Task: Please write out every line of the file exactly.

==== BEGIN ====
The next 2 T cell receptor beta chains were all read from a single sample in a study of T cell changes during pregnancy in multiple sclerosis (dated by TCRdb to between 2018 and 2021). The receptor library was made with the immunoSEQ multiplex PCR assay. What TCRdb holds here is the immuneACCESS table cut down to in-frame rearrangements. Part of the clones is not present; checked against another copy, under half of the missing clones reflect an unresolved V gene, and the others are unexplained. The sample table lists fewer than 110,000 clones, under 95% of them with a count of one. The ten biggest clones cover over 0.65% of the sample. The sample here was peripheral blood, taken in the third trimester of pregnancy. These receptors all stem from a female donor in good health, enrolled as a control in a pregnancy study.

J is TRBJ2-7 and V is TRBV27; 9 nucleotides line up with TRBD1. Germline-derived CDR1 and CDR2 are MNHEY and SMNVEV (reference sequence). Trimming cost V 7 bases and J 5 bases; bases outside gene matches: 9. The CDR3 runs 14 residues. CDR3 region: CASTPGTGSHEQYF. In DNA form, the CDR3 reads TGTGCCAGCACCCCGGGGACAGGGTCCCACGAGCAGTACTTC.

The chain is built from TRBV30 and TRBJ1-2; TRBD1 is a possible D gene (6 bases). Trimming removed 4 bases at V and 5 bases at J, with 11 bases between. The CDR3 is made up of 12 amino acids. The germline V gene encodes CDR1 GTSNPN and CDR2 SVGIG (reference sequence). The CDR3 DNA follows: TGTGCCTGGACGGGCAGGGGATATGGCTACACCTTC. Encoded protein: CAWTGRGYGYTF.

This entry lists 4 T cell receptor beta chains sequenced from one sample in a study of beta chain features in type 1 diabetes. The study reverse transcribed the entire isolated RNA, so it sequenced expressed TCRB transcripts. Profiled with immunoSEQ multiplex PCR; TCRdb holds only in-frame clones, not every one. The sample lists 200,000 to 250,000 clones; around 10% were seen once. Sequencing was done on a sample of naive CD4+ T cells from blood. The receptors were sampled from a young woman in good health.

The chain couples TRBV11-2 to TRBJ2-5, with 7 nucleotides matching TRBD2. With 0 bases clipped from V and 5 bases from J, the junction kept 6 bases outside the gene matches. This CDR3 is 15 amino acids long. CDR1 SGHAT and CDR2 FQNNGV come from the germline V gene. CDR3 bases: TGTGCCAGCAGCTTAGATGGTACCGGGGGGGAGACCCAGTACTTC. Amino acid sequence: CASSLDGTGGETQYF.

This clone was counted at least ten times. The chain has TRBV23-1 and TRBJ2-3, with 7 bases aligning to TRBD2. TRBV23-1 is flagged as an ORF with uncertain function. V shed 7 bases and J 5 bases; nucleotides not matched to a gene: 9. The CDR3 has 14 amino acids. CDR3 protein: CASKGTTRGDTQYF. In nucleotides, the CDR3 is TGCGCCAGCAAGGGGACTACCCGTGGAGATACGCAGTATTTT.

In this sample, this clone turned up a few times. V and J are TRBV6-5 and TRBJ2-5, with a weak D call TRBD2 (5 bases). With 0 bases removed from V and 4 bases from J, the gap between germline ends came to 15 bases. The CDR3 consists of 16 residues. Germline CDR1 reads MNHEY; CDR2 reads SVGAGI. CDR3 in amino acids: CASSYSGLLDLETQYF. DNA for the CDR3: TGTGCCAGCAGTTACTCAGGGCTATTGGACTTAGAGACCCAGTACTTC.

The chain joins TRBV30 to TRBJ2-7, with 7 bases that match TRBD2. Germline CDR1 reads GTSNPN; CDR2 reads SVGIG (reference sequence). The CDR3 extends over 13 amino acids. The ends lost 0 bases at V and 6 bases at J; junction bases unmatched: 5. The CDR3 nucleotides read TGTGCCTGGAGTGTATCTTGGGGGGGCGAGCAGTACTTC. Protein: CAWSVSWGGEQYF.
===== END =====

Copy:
The next 2 T cell receptor beta chains were all read from a single sample in a study of T cell changes during pregnancy in multiple sclerosis (dated by TCRdb to between 2018 and 2021). The receptor library was made with the immunoSEQ multiplex PCR assay. What TCRdb holds here is the immuneACCESS table cut down to in-frame rearrangements. Part of the clones is not present; checked against another copy, under half of the missing clones reflect an unresolved V gene, and the others are unexplained. The sample table lists fewer than 110,000 clones, under 95% of them with a count of one. The ten biggest clones cover over 0.65% of the sample. The sample here was peripheral blood, taken in the third trimester of pregnancy. These receptors all stem from a female donor in good health, enrolled as a control in a pregnancy study.

J is TRBJ2-7 and V is TRBV27; 9 nucleotides line up with TRBD1. Germline-derived CDR1 and CDR2 are MNHEY and SMNVEV (reference sequence). Trimming cost V 7 bases and J 5 bases; bases outside gene matches: 9. The CDR3 runs 14 residues. CDR3 region: CASTPGTGSHEQYF. In DNA form, the CDR3 reads TGTGCCAGCACCCCGGGGACAGGGTCCCACGAGCAGTACTTC.

The chain is built from TRBV30 and TRBJ1-2; TRBD1 is a possible D gene (6 bases). Trimming removed 4 bases at V and 5 bases at J, with 11 bases between. The CDR3 is made up of 12 amino acids. The germline V gene encodes CDR1 GTSNPN and CDR2 SVGIG (reference sequence). The CDR3 DNA follows: TGTGCCTGGACGGGCAGGGGATATGGCTACACCTTC. Encoded protein: CAWTGRGYGYTF.

This entry lists 4 T cell receptor beta chains sequenced from one sample in a study of beta chain features in type 1 diabetes. The study reverse transcribed the entire isolated RNA, so it sequenced expressed TCRB transcripts. Profiled with immunoSEQ multiplex PCR; TCRdb holds only in-frame clones, not every one. The sample lists 200,000 to 250,000 clones; around 10% were seen once. Sequencing was done on a sample of naive CD4+ T cells from blood. The receptors were sampled from a young woman in good health.

The chain couples TRBV11-2 to TRBJ2-5, with 7 nucleotides matching TRBD2. With 0 bases clipped from V and 5 bases from J, the junction kept 6 bases outside the gene matches. This CDR3 is 15 amino acids long. CDR1 SGHAT and CDR2 FQNNGV come from the germline V gene. CDR3 bases: TGTGCCAGCAGCTTAGATGGTACCGGGGGGGAGACCCAGTACTTC. Amino acid sequence: CASSLDGTGGETQYF.

This clone was counted at least ten times. The chain has TRBV23-1 and TRBJ2-3, with 7 bases aligning to TRBD2. TRBV23-1 is flagged as an ORF with uncertain function. V shed 7 bases and J 5 bases; nucleotides not matched to a gene: 9. The CDR3 has 14 amino acids. CDR3 protein: CASKGTTRGDTQYF. In nucleotides, the CDR3 is TGCGCCAGCAAGGGGACTACCCGTGGAGATACGCAGTATTTT.

In this sample, this clone turned up a few times. V and J are TRBV6-5 and TRBJ2-5, with a weak D call TRBD2 (5 bases). With 0 bases removed from V and 4 bases from J, the gap between germline ends came to 15 bases. The CDR3 consists of 16 residues. Germline CDR1 reads MNHEY; CDR2 reads SVGAGI. CDR3 in amino acids: CASSYSGLLDLETQYF. DNA for the CDR3: TGTGCCAGCAGTTACTCAGGGCTATTGGACTTAGAGACCCAGTACTTC.

The chain joins TRBV30 to TRBJ2-7, with 7 bases that match TRBD2. Germline CDR1 reads GTSNPN; CDR2 reads SVGIG (reference sequence). The CDR3 extends over 13 amino acids. The ends lost 0 bases at V and 6 bases at J; junction bases unmatched: 5. The CDR3 nucleotides read TGTGCCTGGAGTGTATCTTGGGGGGGCGAGCAGTACTTC. Protein: CAWSVSWGGEQYF.